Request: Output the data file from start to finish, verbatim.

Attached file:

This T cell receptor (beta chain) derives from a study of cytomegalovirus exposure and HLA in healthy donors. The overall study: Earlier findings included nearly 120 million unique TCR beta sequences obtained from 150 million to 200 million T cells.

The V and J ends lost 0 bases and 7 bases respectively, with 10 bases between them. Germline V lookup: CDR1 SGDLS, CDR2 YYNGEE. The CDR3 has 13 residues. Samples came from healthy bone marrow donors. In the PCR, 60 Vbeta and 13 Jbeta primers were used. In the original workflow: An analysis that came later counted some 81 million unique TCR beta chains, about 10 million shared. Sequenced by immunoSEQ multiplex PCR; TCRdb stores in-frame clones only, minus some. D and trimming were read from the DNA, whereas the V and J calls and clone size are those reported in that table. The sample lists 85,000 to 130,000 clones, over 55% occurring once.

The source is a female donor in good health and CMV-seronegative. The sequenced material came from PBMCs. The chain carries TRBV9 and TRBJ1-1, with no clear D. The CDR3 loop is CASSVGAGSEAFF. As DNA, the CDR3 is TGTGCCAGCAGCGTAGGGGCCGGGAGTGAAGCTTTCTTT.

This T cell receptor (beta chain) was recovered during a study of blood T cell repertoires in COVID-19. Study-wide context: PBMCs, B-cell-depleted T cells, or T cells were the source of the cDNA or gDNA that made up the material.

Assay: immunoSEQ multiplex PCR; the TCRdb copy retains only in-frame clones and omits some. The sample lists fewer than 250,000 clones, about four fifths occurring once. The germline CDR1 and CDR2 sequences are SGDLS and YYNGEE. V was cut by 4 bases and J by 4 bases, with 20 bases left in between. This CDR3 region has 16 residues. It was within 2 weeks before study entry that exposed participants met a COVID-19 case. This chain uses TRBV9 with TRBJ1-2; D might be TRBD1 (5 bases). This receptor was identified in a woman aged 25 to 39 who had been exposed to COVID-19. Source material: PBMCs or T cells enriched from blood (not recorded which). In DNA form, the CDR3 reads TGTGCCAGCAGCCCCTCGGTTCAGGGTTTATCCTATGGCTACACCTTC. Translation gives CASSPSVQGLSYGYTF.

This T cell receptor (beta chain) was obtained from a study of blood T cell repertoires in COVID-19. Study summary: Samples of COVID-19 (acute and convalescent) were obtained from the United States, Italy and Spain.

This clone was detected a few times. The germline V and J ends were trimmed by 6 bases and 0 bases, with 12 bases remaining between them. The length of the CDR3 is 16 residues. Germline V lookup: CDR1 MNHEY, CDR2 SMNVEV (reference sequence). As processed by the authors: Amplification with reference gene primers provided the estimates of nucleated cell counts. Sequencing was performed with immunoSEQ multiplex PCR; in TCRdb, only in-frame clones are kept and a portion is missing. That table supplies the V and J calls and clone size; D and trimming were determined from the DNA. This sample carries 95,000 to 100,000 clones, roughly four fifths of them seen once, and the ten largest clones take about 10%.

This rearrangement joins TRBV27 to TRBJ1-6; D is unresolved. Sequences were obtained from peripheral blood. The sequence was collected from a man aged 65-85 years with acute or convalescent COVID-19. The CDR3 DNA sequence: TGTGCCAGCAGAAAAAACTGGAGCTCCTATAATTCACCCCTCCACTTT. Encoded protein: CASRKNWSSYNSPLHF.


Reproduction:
This T cell receptor (beta chain) derives from a study of cytomegalovirus exposure and HLA in healthy donors. The overall study: Earlier findings included nearly 120 million unique TCR beta sequences obtained from 150 million to 200 million T cells.

The V and J ends lost 0 bases and 7 bases respectively, with 10 bases between them. Germline V lookup: CDR1 SGDLS, CDR2 YYNGEE. The CDR3 has 13 residues. Samples came from healthy bone marrow donors. In the PCR, 60 Vbeta and 13 Jbeta primers were used. In the original workflow: An analysis that came later counted some 81 million unique TCR beta chains, about 10 million shared. Sequenced by immunoSEQ multiplex PCR; TCRdb stores in-frame clones only, minus some. D and trimming were read from the DNA, whereas the V and J calls and clone size are those reported in that table. The sample lists 85,000 to 130,000 clones, over 55% occurring once.

The source is a female donor in good health and CMV-seronegative. The sequenced material came from PBMCs. The chain carries TRBV9 and TRBJ1-1, with no clear D. The CDR3 loop is CASSVGAGSEAFF. As DNA, the CDR3 is TGTGCCAGCAGCGTAGGGGCCGGGAGTGAAGCTTTCTTT.

This T cell receptor (beta chain) was recovered during a study of blood T cell repertoires in COVID-19. Study-wide context: PBMCs, B-cell-depleted T cells, or T cells were the source of the cDNA or gDNA that made up the material.

Assay: immunoSEQ multiplex PCR; the TCRdb copy retains only in-frame clones and omits some. The sample lists fewer than 250,000 clones, about four fifths occurring once. The germline CDR1 and CDR2 sequences are SGDLS and YYNGEE. V was cut by 4 bases and J by 4 bases, with 20 bases left in between. This CDR3 region has 16 residues. It was within 2 weeks before study entry that exposed participants met a COVID-19 case. This chain uses TRBV9 with TRBJ1-2; D might be TRBD1 (5 bases). This receptor was identified in a woman aged 25 to 39 who had been exposed to COVID-19. Source material: PBMCs or T cells enriched from blood (not recorded which). In DNA form, the CDR3 reads TGTGCCAGCAGCCCCTCGGTTCAGGGTTTATCCTATGGCTACACCTTC. Translation gives CASSPSVQGLSYGYTF.

This T cell receptor (beta chain) was obtained from a study of blood T cell repertoires in COVID-19. Study summary: Samples of COVID-19 (acute and convalescent) were obtained from the United States, Italy and Spain.

This clone was detected a few times. The germline V and J ends were trimmed by 6 bases and 0 bases, with 12 bases remaining between them. The length of the CDR3 is 16 residues. Germline V lookup: CDR1 MNHEY, CDR2 SMNVEV (reference sequence). As processed by the authors: Amplification with reference gene primers provided the estimates of nucleated cell counts. Sequencing was performed with immunoSEQ multiplex PCR; in TCRdb, only in-frame clones are kept and a portion is missing. That table supplies the V and J calls and clone size; D and trimming were determined from the DNA. This sample carries 95,000 to 100,000 clones, roughly four fifths of them seen once, and the ten largest clones take about 10%.

This rearrangement joins TRBV27 to TRBJ1-6; D is unresolved. Sequences were obtained from peripheral blood. The sequence was collected from a man aged 65-85 years with acute or convalescent COVID-19. The CDR3 DNA sequence: TGTGCCAGCAGAAAAAACTGGAGCTCCTATAATTCACCCCTCCACTTT. Encoded protein: CASRKNWSSYNSPLHF.